Why does this postpartum pelvic floor rehab stuff even matter?

 In Motherhood, Movement, Pelvic Floor, Pilates, Postpartum

Did you recently have a baby? Like, within the previous five years. Are you breastfeeding? Are you a woman? Do you have abdominal muscles a pelvic floor or a pelvis? Do you have symptoms like leaking wee or wind or even poo? Or pelvic pain in the bones or in the pelvic floor? Or a gap in your abdominal midline? Are your abdominals all mushy? Do you have tight neck and shoulders? Do you have any hip pain? Are you lifting and carrying a baby or children or a pram or capsule or bags of shopping or baskets of washing – heavy awkward wriggly things on a daily basis? Do you have a prolapse? Do you know what a prolapse is? Would you like a prolapse? Would you like to leak when you cough or laugh?

Do you know how to contract your pelvic floor? Do you want to know? Do you want to protect and strengthen your pelvic floor to prevent things like incontinence and prolapse in the future?

Not interested? No worries, there’s plenty of exercise and fitness out there that will serve your needs.

What I love to do is promote your education about how your body moves and functions. I teach you how to align your body so the muscles can work their best. Teach you how to contract and release your pelvic floor to ensure you strengthen rather than weaken and damage your pelvic floor every time you move or exercise.

Would you like to be or become one of the 50% of women who have had babies who have prolapse? Or the 1 in 3 women who leak?

Movement matters. How you move your body impacts how it functions – how it works.

If your pelvic floor is weak and/or tight and you pick up something heavy like a toddler, then it’s entirely possible you may push down on the pelvic floor muscles to find the strength to lift – you may bear down or brace out. Do this enough times with enough force and this may lead to pelvic organ prolapse, pain or leaking.

The muscles of the body work in coordinated teams and the team is only as strong as the weakest link.

It matters if your pelvic floor is weak. If it’s weak perhaps you can’t feel it, you can’t relax it, you can’t activate it. It matters because it’s the floor of the body. It supports your pelvic organs up inside the pelvis and helps hold the pelvis together. It coordinates with your abdominals, your gluteal (buttock) muscles, your back muscles, your diaphragm, and helps keep all these muscles working well.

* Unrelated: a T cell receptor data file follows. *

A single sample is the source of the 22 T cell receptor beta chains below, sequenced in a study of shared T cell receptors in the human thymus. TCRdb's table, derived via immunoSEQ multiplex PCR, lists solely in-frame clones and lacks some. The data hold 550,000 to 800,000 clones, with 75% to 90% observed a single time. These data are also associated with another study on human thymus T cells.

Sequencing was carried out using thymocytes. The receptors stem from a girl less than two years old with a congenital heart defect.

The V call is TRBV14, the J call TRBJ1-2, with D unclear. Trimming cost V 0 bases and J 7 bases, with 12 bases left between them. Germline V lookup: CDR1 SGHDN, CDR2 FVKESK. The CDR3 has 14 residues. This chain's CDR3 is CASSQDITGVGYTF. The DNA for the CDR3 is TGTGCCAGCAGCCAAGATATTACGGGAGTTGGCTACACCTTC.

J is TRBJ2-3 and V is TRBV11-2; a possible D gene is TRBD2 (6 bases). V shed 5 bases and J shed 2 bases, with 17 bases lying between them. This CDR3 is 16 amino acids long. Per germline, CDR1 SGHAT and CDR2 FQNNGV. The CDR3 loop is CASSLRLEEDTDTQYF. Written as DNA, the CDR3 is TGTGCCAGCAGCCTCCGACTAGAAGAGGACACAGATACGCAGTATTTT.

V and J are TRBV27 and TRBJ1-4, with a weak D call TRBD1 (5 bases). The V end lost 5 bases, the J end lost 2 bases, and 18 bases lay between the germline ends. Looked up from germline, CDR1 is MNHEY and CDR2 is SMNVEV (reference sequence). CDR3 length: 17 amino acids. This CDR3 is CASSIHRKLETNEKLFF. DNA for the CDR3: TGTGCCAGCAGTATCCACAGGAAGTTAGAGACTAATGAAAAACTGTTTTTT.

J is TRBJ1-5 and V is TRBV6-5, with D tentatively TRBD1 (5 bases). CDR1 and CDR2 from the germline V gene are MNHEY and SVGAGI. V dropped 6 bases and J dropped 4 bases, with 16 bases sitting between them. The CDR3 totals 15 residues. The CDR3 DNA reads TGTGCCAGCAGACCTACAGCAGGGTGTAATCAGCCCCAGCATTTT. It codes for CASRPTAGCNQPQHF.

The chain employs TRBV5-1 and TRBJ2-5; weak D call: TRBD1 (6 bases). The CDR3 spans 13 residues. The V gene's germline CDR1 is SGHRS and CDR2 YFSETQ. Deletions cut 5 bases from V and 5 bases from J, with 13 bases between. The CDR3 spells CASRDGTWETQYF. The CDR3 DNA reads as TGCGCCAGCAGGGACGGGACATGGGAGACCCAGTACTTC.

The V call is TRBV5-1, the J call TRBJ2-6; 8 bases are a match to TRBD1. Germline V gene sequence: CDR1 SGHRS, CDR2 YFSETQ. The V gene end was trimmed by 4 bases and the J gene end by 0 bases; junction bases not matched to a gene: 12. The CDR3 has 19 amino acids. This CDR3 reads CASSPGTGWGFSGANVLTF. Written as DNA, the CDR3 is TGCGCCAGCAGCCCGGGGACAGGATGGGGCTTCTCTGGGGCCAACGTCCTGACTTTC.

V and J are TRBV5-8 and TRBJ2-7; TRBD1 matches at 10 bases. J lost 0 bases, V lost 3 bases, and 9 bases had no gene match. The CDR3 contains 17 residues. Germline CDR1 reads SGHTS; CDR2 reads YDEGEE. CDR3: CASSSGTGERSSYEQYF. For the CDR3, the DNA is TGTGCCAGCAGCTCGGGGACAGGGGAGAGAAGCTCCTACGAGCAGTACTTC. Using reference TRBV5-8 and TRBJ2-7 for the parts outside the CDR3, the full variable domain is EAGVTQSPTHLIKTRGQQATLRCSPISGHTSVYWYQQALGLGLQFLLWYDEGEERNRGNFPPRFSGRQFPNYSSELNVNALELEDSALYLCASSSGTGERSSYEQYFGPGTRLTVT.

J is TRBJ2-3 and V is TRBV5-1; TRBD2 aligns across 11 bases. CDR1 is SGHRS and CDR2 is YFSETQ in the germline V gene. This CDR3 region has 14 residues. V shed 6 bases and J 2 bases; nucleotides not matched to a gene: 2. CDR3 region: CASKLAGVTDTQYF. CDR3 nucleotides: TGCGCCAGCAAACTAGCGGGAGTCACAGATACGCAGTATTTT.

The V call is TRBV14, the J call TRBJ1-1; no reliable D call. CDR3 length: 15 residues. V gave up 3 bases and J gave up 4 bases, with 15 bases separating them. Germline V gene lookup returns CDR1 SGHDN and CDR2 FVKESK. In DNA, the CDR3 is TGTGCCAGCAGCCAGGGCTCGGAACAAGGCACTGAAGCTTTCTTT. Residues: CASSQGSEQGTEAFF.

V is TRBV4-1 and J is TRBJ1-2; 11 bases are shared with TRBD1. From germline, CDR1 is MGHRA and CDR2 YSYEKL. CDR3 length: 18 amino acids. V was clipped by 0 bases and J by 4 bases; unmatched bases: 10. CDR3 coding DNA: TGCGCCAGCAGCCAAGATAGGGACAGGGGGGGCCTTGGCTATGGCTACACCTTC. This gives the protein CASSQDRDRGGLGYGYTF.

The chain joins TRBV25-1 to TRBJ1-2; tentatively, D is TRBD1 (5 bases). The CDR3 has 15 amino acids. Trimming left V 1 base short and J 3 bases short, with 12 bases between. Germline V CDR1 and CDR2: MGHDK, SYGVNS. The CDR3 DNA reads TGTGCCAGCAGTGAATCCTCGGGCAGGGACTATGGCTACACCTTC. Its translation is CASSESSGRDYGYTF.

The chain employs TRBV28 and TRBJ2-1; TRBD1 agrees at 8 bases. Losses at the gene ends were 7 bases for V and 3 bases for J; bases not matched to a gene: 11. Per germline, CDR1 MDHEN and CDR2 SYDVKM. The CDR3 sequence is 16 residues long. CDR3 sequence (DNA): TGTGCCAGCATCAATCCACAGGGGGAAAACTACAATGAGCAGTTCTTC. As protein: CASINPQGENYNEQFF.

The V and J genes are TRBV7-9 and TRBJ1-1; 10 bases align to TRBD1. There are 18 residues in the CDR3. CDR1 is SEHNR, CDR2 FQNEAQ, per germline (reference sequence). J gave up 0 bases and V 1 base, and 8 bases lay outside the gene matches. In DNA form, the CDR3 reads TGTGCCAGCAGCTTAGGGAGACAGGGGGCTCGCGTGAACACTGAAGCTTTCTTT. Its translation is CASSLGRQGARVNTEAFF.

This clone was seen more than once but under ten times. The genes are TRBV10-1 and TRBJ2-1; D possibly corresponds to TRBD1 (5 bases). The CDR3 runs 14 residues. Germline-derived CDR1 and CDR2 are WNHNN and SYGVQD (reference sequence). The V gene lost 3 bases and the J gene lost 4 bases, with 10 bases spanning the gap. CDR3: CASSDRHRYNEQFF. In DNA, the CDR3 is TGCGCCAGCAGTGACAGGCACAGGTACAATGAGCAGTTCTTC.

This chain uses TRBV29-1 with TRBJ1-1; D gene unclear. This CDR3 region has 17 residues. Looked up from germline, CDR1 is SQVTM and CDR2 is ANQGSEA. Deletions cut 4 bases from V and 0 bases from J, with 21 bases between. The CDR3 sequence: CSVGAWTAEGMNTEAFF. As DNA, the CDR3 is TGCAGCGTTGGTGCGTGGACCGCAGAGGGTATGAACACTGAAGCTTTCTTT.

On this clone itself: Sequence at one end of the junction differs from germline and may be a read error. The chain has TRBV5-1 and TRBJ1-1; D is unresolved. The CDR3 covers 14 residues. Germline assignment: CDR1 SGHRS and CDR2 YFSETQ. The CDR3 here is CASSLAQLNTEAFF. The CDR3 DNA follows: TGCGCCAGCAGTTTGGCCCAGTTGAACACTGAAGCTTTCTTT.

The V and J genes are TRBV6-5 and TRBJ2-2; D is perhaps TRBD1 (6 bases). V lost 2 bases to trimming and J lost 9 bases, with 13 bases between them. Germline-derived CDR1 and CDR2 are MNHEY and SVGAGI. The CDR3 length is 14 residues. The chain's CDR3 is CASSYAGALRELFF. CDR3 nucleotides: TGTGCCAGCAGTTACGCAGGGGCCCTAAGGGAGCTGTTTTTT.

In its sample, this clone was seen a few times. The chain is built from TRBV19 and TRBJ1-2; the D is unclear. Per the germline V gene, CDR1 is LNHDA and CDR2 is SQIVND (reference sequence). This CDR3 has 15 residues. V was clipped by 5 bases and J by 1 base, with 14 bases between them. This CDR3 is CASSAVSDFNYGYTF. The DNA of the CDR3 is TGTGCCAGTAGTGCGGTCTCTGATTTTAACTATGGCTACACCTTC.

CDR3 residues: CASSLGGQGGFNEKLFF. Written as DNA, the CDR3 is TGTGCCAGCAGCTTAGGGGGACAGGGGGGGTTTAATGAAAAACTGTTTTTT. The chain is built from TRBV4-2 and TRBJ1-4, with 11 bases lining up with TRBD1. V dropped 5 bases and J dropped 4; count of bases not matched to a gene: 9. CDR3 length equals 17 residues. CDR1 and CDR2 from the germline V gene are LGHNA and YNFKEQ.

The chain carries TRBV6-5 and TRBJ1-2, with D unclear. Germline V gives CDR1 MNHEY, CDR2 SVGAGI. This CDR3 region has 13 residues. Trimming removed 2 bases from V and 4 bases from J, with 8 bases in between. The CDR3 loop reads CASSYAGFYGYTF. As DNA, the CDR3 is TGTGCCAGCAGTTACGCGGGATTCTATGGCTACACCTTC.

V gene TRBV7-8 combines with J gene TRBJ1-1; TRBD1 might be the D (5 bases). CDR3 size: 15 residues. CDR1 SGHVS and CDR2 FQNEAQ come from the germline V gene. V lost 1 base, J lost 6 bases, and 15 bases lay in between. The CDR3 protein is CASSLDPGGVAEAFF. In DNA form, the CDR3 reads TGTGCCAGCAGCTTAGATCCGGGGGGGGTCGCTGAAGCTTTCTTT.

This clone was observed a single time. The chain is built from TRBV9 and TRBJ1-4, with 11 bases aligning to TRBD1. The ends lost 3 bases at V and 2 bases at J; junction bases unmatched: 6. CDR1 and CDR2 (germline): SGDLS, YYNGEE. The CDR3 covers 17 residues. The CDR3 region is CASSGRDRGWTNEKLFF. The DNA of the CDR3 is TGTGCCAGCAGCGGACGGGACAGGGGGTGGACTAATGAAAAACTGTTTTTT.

Now if you don’t move, ever. Then don’t worry, this doesn’t apply to you. But if you do move, especially if you have any symptoms of pelvic floor damage like leaking, hip pain, pelvic pain, a low belly pooch, prolapse – a heavy, dragging, aching feeling in the perineum – then how your pelvic floor functions is important to understand as a preventative health measure, or a restorative health measure and is fundamental to being physically strong.

Pelvic floor symptoms can be debilitating, frustrating, embarrassing and lonely for so many women.

Pelvic floor injuries are often preventable and can often be rehabilitated. But not with running or HIIT. Not even with a standard pilates or yoga class.

You need a womens health physiotherapist and a movement practitioner trained in whole body pelvic floor movement training. Perhaps an Osteopath for structural work and perhaps a Naturopath for nutritional healing.

It is possible to rehabilitate your pelvic floor but it takes time, patience, diligence. If you have symptoms, it’s unlikely it’ll heal on its own unless you change your movement patterning and strategies – by coordinating  the activation of your pelvic floor to your breath and the rest of your body.

If your tummy presses out when you do something challenging with your body, that’s indicating a less than ideal movement strategy for your pelvic floor. Do you do sit ups? Does your belly dome, bulge, press out when you curl up? That indicates bearing down on your pelvic floor. Want to know how to make it better? For many women it IS possible.

My aim is that you learn a good pelvic floor strategy that’s strengthening rather than damaging and then you can apply it to whatever you do. To whatever movement modality you love.

I’d love you to understand how to work safely with your body so that you can do the things in your life that you need and want to. From wearing your baby for hours at a time, to lifting children up to the monkey bars, chasing your toddler down the street, pulling the pram up the steps, returning to yoga or boxing or ballet or hiking or whatever it is you love.

I use pilates as a way to teach this fundamental movement information, but I want you to be empowered with keeping your body safe as you move it in any way that makes you feel happy. Because we all move. Everyday. So let’s move well.

Not worth it? Can’t be bothered? Get a pad. Or some Modi Bodi pants. Or make sure you don’t sneeze. Or laugh. Or jump. Ever.

After giving birth, your body deserves to heal, recover and return to its full strength and happiness. Please give it some love and attention.

You only have one amazing body. And if this body just grew and birthed a human. It needs and deserves some tenderness and consideration.

You can get a free guide to helping your body recover in the early weeks after giving birth here. If you want to learn more about how to move well and rehabilitate your body after birth then you can join my Facebook group Pilates for Mothers right here.  x

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